A bank-full Beaver Lake puts a grin on the faces of anglers. They know that all this water should bring good fishing in years to come.
High water creates excellent spring spawning conditions for black bass, crappie, walleye and nearly every game fish species. That’s the word from Kevin Hopkins, fisheries biologist with the Arkansas Game and Fish Commission. He and biologist Jon Stein manage the fishery at Beaver and other Northwest Arkansas waterways.
“Any time you have high water in the spring, it’s good for the spawn. It’s a matter of how long the water stays high. The longer the better,” he said.
All the flooded bushes, brush and other cover provide shelter for the newly hatched fish that are nearly microscopic in size. Another benefit is all the nutrients that wash into the water as the reservoir fills. That helps create plankton, Hopkins said. All those newborn fish eat plankton until they grow large enough to eat other food, mainly other fish.
Threadfin shad are the primary forage fish at Beaver. Black bass, crappie, striped bass, walleye, catfish and more all eat threadfin shad. Threadfin shad eat plankton, so a big plankton bloom benefits the shad.
“The more groceries, the better,” Hopkins said.
Some anglers say the crappie fishing at Beaver Lake this spring is better than it’s been in years. That’s a direct result of past high-water years, Hopkins said.
Crappie hatched this spring should reach 10 inches long in about three years, he said. Crappie at Beaver must be 10 inches or longer to keep. The daily limit is 15 crappie.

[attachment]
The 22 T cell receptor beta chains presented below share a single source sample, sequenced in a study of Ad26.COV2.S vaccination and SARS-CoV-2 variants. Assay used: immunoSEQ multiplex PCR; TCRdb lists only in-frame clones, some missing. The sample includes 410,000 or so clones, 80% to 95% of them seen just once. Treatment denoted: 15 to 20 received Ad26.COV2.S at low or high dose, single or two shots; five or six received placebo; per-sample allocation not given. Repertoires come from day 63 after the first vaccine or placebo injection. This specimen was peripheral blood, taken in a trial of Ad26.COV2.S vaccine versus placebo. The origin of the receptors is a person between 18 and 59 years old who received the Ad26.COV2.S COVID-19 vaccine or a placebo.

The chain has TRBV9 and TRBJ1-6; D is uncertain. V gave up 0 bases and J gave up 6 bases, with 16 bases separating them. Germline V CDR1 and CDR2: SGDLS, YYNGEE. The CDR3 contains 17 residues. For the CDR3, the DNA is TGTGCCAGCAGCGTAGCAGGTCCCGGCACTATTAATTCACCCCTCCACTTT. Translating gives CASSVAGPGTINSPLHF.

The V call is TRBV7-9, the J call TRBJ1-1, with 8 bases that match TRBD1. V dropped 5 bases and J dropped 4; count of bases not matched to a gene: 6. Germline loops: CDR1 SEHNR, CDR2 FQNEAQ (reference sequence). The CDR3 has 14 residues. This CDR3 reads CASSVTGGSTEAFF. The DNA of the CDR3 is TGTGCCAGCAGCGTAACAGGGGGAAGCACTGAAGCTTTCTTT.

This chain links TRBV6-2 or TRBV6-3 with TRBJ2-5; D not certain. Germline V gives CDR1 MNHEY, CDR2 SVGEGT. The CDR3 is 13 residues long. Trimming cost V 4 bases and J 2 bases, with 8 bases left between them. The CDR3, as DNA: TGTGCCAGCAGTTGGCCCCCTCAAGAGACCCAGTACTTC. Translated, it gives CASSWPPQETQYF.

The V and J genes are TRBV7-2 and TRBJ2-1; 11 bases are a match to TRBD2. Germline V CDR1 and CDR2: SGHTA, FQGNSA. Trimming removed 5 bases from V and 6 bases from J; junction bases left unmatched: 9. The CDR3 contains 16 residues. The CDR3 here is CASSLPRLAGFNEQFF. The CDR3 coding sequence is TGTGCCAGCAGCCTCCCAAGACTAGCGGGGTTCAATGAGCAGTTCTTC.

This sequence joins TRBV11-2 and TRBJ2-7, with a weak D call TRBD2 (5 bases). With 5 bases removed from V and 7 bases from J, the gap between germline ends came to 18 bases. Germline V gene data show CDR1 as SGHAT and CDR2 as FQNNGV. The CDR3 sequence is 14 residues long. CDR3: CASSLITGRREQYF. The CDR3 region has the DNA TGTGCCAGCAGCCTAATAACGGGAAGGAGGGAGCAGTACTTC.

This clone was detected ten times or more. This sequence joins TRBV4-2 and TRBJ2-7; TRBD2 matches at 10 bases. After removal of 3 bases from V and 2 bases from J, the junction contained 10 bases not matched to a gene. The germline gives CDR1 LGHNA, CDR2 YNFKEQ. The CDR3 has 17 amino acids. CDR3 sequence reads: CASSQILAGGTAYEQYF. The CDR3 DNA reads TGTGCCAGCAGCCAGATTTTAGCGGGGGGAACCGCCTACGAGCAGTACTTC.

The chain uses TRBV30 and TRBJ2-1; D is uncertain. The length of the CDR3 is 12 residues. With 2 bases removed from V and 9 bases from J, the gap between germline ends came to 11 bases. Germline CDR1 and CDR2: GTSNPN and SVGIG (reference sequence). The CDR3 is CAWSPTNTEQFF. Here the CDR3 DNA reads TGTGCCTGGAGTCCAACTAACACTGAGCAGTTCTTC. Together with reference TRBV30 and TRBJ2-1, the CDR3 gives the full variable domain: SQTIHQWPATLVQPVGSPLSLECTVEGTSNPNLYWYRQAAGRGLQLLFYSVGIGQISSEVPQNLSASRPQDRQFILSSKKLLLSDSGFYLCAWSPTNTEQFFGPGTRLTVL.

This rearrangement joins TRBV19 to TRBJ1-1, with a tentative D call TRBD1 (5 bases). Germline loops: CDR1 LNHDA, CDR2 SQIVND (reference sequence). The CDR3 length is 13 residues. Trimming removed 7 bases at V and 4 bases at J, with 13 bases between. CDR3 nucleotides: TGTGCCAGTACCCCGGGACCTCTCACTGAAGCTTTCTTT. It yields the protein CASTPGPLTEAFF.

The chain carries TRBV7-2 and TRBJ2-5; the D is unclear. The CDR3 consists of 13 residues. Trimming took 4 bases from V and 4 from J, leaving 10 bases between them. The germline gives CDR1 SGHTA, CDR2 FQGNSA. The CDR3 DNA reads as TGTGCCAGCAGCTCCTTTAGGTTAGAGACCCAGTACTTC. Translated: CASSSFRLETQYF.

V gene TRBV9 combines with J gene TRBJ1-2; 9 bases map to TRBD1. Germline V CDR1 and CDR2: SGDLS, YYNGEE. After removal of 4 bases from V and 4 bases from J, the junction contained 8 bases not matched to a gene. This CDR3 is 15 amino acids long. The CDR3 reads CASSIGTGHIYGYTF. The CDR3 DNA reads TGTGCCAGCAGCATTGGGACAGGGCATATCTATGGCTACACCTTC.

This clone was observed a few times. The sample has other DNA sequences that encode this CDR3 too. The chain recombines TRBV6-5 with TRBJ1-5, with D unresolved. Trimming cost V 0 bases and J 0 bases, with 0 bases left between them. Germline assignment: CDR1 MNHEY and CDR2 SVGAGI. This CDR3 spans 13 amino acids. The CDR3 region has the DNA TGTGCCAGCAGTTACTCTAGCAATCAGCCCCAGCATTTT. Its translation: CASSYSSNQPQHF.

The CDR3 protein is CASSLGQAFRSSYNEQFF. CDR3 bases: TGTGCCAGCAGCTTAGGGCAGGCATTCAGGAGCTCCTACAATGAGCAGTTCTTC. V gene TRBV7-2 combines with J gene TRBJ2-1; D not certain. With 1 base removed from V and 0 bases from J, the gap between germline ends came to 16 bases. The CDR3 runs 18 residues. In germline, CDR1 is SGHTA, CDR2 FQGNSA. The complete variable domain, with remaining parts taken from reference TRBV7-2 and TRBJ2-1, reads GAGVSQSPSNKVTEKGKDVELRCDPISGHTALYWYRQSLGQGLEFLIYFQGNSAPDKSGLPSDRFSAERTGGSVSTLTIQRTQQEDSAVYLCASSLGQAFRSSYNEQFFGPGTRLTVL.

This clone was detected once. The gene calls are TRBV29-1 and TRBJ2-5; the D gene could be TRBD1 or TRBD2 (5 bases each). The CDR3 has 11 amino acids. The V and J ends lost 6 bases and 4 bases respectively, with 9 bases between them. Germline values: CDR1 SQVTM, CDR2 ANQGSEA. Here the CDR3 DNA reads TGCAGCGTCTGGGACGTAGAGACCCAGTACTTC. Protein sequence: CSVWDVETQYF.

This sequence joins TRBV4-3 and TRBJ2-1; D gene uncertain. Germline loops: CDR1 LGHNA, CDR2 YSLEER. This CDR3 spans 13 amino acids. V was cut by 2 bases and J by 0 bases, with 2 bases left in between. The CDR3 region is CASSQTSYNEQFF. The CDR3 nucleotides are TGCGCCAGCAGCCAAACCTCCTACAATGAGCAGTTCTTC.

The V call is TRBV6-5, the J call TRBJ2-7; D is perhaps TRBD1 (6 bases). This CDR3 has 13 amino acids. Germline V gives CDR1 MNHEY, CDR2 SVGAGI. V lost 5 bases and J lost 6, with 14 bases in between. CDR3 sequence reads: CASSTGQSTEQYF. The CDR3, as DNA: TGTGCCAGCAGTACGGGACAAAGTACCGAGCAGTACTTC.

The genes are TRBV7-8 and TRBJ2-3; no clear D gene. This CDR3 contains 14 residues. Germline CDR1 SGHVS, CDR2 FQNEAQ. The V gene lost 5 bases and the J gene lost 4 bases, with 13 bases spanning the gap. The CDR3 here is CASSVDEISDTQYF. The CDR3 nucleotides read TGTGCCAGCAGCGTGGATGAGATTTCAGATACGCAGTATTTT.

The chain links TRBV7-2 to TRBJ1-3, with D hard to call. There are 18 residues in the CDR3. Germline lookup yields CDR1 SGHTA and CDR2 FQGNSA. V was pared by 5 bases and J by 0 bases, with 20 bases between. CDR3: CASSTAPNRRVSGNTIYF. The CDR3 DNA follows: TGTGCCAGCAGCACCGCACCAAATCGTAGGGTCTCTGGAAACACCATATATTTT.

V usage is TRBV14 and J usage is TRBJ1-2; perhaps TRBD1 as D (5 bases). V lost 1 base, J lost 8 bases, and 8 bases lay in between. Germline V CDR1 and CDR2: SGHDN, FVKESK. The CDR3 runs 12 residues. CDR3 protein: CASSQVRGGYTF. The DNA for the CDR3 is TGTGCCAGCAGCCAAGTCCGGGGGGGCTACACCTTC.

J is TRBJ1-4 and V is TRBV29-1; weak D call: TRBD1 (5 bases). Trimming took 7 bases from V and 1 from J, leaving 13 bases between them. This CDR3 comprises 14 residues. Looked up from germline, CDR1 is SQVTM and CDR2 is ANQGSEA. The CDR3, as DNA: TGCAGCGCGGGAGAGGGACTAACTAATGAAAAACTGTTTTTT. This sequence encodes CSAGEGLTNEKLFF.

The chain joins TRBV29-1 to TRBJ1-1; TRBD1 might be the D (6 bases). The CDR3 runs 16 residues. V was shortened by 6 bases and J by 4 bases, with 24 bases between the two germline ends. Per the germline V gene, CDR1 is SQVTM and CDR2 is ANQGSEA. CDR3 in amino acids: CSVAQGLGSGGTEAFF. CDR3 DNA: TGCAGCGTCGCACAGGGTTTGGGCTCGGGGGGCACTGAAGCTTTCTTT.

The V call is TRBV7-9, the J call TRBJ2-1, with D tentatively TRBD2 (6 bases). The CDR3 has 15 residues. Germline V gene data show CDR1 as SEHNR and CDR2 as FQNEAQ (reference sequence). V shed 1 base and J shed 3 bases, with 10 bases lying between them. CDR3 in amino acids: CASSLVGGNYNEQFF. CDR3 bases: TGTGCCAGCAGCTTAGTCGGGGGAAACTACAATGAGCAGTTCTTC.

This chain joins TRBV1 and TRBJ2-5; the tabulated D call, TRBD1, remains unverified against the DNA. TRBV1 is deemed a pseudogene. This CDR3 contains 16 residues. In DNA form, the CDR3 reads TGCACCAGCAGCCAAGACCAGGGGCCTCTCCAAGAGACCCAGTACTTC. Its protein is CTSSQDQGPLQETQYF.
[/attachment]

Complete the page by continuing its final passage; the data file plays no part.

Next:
Black bass born this spring will grow to around 15 inches long in three to four years, he added. At Beaver, largemouth and smallmouth bass must be 15 inches or longer to keep. The daily limit is six.
As far as fishing goes, “All of these White River lakes — Beaver, Table Rock and Bull Shoals — live and die by high water,” Hopkins said.
When the water rises at Beaver, the lake typically stays high through mid-summer for a successful spawn. That’s good news for anglers.
“I don’t see it coming down much until mid-July,” Hopkins said.
Sick eagle update
Here’s an update on the sick bald eagle that was rescued in April from the Kings River shoreline and is now under Lynn Sciumbato’s care at Morning Star Wildlife Rehabilitation near Gravette.
The eagle is now eating on its own “and really likes to eat fish,” Sciumbato said. At first she had to tube feed the bird and keep it in a crate. Now the eagle is out of the crate and in the big flight cage at Morning Star, an enclosure large enough to allow birds to fly.
Only problem is, the eagle doesn’t want to fly, she said. It prefers to stay on the ground, as it did when it was first seen on the Kings River. More tests are planned to find out why the eagle doesn’t want to fly, “but we don’t know what those tests will be,” Sciumbato said.
An original blood test revealed the eagle does not have lead poisoning as she originally thought. Now she’s back to square one trying to find out why the Kings River eagle doesn’t want to fly.
She hopes that one day the eagle will fly, and it can be released.
Flip Putthoff can be reached at firstname.lastname@example.org.